Taste and Terroir with Canada Beef

canada beef

I have been to many tasting events in my short but delicious food writing career. I’ve sampled wines, oils, tequilas, cheeses; I’m even a judge for the Canadian division of the International chocolate awards. As someone who live’s to eat and not just to sustain my life I’ve been fortunate to fine tune my palate; offering it the best the culinary delights to savour. I’ve spoiled it on more than one occasion.  

canada beef

When I was invited to Canada Beef’s Taste and Terroir event I wasn’t quite sure what I was expecting. I knew since it was in Niagara-on-the-Lake, there was almost a guarantee amazing fine wine would be involved. Housed in the Culinary Food and Wine Institute and curated by Canada’s great Chef Michael Olsen and Chef Marty Carpenter of Canada Beef, outstanding food was also a sure thing. Yet what was all this talk about beef and terroir? 

canada beef

I can talk about the outstanding food and wine I drank and the hospitality and gorgeous backdrop to set any food lover’s heart a flame but it’s over and done. The plates have been cleared. What’s left however is better enlightenment to what our local farmers do and a greater appreciation of their craft and ultimately the final product that we serve with love to the people that mean the most in our worlds.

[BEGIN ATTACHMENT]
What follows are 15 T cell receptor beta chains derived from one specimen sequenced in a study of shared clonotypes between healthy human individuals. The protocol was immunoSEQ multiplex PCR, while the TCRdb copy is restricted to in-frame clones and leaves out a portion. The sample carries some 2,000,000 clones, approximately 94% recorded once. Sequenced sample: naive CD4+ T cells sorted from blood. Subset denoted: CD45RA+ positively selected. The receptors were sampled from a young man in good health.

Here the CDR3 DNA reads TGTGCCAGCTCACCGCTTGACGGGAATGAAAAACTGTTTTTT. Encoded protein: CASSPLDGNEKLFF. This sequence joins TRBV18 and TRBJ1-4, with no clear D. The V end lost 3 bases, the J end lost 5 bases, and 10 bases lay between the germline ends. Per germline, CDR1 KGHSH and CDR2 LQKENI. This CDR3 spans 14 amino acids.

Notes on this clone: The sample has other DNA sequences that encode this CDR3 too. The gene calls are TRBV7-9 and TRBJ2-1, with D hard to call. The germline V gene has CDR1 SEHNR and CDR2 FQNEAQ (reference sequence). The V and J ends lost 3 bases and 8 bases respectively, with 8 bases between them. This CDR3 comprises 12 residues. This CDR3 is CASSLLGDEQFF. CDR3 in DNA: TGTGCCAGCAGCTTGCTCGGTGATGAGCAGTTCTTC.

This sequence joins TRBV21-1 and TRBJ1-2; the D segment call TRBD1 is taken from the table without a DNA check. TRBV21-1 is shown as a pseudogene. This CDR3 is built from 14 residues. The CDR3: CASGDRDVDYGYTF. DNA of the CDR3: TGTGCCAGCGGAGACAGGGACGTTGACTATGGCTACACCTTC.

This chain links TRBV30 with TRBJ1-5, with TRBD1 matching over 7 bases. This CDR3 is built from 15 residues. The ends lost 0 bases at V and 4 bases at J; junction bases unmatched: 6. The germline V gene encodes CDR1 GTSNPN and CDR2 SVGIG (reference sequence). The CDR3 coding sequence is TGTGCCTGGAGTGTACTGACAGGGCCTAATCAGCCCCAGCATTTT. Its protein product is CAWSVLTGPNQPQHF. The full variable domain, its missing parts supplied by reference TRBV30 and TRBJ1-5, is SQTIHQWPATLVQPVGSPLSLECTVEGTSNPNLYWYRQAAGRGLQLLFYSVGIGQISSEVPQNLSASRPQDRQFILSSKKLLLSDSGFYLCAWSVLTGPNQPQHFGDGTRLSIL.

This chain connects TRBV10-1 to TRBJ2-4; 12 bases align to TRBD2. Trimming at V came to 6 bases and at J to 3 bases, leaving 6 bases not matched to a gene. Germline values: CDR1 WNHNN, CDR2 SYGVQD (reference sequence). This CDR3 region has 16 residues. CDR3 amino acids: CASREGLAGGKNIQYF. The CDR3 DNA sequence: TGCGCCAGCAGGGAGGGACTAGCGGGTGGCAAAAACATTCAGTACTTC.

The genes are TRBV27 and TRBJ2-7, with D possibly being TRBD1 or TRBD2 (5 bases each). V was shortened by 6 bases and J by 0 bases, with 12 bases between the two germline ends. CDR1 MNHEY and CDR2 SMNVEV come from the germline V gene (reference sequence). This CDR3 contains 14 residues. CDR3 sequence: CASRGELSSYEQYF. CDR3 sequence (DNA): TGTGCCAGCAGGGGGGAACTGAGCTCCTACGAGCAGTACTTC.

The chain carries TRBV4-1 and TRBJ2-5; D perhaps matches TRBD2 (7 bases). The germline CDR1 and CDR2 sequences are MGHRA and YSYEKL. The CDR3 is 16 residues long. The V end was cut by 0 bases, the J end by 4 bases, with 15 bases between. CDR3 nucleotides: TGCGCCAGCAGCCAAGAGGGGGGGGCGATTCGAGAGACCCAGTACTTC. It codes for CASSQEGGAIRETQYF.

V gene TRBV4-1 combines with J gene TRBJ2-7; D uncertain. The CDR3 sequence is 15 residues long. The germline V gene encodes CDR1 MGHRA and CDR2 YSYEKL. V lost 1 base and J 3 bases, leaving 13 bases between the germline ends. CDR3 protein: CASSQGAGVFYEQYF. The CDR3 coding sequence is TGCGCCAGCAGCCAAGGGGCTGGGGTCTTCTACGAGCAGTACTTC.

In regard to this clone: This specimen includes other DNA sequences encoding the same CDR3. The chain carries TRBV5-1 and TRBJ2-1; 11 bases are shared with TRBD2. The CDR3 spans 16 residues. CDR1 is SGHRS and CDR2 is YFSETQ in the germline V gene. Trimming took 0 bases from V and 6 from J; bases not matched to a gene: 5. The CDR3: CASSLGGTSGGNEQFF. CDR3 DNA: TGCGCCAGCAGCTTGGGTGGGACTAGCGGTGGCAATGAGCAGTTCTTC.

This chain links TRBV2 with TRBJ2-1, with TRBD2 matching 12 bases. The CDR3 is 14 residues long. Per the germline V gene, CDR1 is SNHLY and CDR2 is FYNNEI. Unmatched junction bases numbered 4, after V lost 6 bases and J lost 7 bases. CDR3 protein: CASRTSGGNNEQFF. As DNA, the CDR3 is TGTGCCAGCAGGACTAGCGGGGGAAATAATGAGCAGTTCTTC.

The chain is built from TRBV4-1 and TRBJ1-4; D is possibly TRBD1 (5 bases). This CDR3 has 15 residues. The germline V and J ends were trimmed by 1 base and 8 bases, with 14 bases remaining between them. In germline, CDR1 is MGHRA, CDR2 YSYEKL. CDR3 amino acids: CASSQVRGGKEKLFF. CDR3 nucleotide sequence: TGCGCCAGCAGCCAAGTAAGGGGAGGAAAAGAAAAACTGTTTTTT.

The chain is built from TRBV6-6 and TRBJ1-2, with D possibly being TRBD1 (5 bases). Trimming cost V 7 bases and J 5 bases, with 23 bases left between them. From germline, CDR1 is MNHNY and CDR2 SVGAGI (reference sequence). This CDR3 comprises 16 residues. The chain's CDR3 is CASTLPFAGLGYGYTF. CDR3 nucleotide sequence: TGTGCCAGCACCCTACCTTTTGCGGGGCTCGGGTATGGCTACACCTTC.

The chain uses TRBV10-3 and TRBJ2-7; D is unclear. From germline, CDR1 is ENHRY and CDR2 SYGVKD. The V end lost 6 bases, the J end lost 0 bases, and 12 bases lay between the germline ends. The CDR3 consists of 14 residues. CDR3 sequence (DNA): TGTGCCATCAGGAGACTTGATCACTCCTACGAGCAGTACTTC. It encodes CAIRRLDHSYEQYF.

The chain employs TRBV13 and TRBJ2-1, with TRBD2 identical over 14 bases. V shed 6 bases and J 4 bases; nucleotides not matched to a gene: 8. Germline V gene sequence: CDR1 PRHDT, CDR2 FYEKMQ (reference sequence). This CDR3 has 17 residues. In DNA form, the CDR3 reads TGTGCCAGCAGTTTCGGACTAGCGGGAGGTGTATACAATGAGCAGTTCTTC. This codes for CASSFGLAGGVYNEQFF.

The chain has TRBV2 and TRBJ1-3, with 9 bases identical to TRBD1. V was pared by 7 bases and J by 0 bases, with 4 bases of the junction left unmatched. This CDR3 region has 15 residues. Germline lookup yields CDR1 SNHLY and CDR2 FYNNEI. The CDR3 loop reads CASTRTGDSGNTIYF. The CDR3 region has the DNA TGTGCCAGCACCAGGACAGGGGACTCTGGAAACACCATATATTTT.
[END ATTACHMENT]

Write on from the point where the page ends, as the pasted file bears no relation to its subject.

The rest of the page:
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Terroir may be familiar to wine aficionados and horticulture experts. Where things grow, the soil conditions, the weather, the environment in which growers nurture their crops in all play a part in the taste, scent and the feel of a great sip of wine. Given that logic it is safe to assume all the same conditions should also play a huge part in our beef industry.

canada beef

Canada has been in cattle and ranching industry an incredibly long time and it’s with good reason we have some of the best beef in the world. Over 300 years of history has given farmers plenty of time to experiment, test and get things right by discovering the effects of changing terroir on our four legged friends. And as with wine these important factors also affects how our beef tastes. While there is no right or wrong in each individual’s preference every cut of meat can taste, feel and cook differently. One person’s tenderloin is another’s blade steak. It’s how the cow is raised and feed; it’s personal terroir, that we are tasting in each bite.

canada beef

With a pride as strong as that from Canada Beef you know that they have the resources to help you discover and learn more about what you are eating, how you are eating it and why it tastes so good. Education on what you put in your mouth goes a long way in helping understand importance of our farmers and growers. Check out their site for recipes, a guide on cuts, as well as stories from the people who make our meals better.

*I was invited to this event as a guest of Canada Beef. All opinions are my own and authentic. Photography provided by Merkato Communications.

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